Last year, we saw the rise of a startup company that began with the simple idea that everyone needs a way to remember, organize, and prioritize what they want to get done. They took that idea, and built an app called Wunderlist that was both beautiful and functional. However, the company, 6Wunderkinder, knew that they could take that idea a step further, and began to work on a bigger product: Wunderkit.
Wunderkit has been carefully designed by the team at 6Wunderkinder, and over the past year as they’ve released updates to Wunderlist, they’ve also been working away at designing Wunderkit. It’s finally in private beta, and we’ve been able to get in and try out out. Keep reading to see our first impressions of Wunderkit.
Wunderkit is a task management system that helps you have control over all of your projects. From start to finish, you’ll be able to direct every aspect of whatever you happen to be working on. Wunderkit is able to work in a variety of situations, but it is by design meant to be used by groups of people – this is where it truly excels. The social aspects of Wunderkit, which we’ll discuss later, are fantastic, and a fundamental part of the whole system.
Right off the bat, you can see the amazing level of detail 6Wunderkinder put into Wunderkit. This is not just a functional web app, but a beautiful one as well. The home screen of Wunderkit provides a general view of your most recent actions, events, and your most urgent tasks. On the left side of the screen is a sidebar which gives you access to workspaces, which is where you’ll be spending most of your time.
The workspace forms the core of Wunderkit. Every workspace you create is meant to represent a different aspect or category: for example, you could have a workspace for chores that need to be done around the house, a separate one for the vacation you’ve been planning, and another for your fitness goals.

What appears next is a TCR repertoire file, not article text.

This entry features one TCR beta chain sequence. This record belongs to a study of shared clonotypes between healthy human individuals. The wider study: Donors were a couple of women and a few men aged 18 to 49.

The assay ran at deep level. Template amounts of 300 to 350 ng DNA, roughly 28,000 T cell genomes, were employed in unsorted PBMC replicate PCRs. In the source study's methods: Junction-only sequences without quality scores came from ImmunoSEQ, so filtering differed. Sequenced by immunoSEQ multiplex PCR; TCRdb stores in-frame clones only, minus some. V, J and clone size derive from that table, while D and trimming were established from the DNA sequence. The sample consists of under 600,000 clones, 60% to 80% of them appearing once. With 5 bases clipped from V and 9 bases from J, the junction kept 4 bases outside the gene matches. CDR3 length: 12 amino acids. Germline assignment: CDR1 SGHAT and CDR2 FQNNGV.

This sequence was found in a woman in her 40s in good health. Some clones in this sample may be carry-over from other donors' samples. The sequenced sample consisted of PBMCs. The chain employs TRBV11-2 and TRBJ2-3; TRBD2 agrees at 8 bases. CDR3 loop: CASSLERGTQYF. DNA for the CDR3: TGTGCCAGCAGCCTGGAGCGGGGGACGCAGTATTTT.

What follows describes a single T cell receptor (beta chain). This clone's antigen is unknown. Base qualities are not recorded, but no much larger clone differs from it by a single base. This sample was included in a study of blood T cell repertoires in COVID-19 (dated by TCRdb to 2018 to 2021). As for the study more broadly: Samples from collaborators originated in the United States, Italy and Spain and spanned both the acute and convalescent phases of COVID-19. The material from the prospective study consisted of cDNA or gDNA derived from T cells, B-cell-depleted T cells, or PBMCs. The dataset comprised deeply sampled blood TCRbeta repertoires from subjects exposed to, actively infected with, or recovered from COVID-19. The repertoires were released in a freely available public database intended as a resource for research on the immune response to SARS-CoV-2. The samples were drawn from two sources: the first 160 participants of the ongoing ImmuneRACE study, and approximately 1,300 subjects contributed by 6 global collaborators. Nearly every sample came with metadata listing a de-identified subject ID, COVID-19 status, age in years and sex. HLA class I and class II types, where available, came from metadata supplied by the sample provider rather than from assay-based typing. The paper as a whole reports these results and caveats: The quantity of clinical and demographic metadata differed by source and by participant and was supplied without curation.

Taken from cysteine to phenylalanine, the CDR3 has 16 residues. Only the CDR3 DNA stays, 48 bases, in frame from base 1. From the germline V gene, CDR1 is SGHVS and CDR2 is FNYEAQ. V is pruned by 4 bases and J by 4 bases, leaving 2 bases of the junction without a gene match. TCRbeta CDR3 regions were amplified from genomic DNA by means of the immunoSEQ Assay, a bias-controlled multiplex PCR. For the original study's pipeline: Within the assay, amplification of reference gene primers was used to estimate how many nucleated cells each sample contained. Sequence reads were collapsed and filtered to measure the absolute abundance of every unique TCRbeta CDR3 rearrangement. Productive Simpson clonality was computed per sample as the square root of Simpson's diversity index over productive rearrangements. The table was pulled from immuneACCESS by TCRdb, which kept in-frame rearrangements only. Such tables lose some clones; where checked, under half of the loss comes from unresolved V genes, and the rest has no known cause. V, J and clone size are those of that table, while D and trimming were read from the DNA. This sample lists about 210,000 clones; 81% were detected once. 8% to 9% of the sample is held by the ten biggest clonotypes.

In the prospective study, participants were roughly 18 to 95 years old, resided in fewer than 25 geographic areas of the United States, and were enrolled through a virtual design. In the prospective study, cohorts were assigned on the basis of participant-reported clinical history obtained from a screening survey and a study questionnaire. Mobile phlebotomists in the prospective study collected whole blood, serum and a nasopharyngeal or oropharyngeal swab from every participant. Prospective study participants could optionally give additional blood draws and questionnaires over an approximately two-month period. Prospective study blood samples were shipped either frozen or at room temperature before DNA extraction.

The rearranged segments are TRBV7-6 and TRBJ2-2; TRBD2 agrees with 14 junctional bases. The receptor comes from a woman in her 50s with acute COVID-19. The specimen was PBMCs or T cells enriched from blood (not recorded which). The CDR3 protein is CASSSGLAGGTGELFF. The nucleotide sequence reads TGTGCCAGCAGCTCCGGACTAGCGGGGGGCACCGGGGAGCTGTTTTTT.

Each workspace is divided into three categories: the dashboard, tasks, and notes. The dashboard is very similar to the home screen in that it shows a overview of everything that’s happening within that workspace.
The tasks section draws on many elements of Wunderlist, and is filled with ways to organize each task. For example, you can group together similar tasks by creating a list, or folder, and adding tasks to that particular list. You can tag each individual task with whatever keywords you choose, so that whenever you search for a certain item all the tasks related to that item will come up.
There are several ways to assign a due date to a task: Wunderkit recognizes dates written within the task itself. For example, if I write “Mow the lawn by next week” in the task entry box, it’ll detect that the due date is a week from today. If you’d rather not type the due date, however, you can easily select the date from the calendar.
Assigning tasks to people is just as easy as setting due dates. If you click the on the small person icon to the right of the entry box, a small popup appears that lets you search for any users and assign the task to them.
Once you’ve assigned a task to someone (or been assigned a task yourself), you can comment on the task, which is great for asking questions or giving additional information.
The notes section of each workspace allows you to jot down any of your plans or thoughts for your project. Just like tasks, you can comment and tag each note. Deleting a note is as simple as hitting the recycle bin in the bottom right and confirming.
Social Task Management
6Wunderkinder decided to try something rather new when they created Wunderkit. When you create a workspace, you have the option to make it public. If you do, then whatever you put on your profile is visible for all users. Imagine how cool this could be; you could see the steps your favorite band is making to make their new album!
The main problem with this is that it’s not entirely clear how widely Wunderkit will be adopted to use. However, adding a social aspect to Wunderkit allows it to have much greater potential, and seeing how popular Wunderlist is, I don’t doubt that Wunderkit will also become widely known and used.
Wunderkit isn’t perfect, and it won’t work for everyone. There isn’t any kind of chat system for instant and fast communication, there isn’t a consolidated calendar or list so you can see everyone’s tasks in one place, and there is no mobile support. Nonetheless, it’s very polished and well designed, and 6Wunderkinder is known for releasing consistent and substantial updates to their products to keep them fresh and on top of the game. Scheduled to be released to the public within the next few weeks, Wunderkit is a tool that you should definitely check out.
A wonderfully designed social task management system.9
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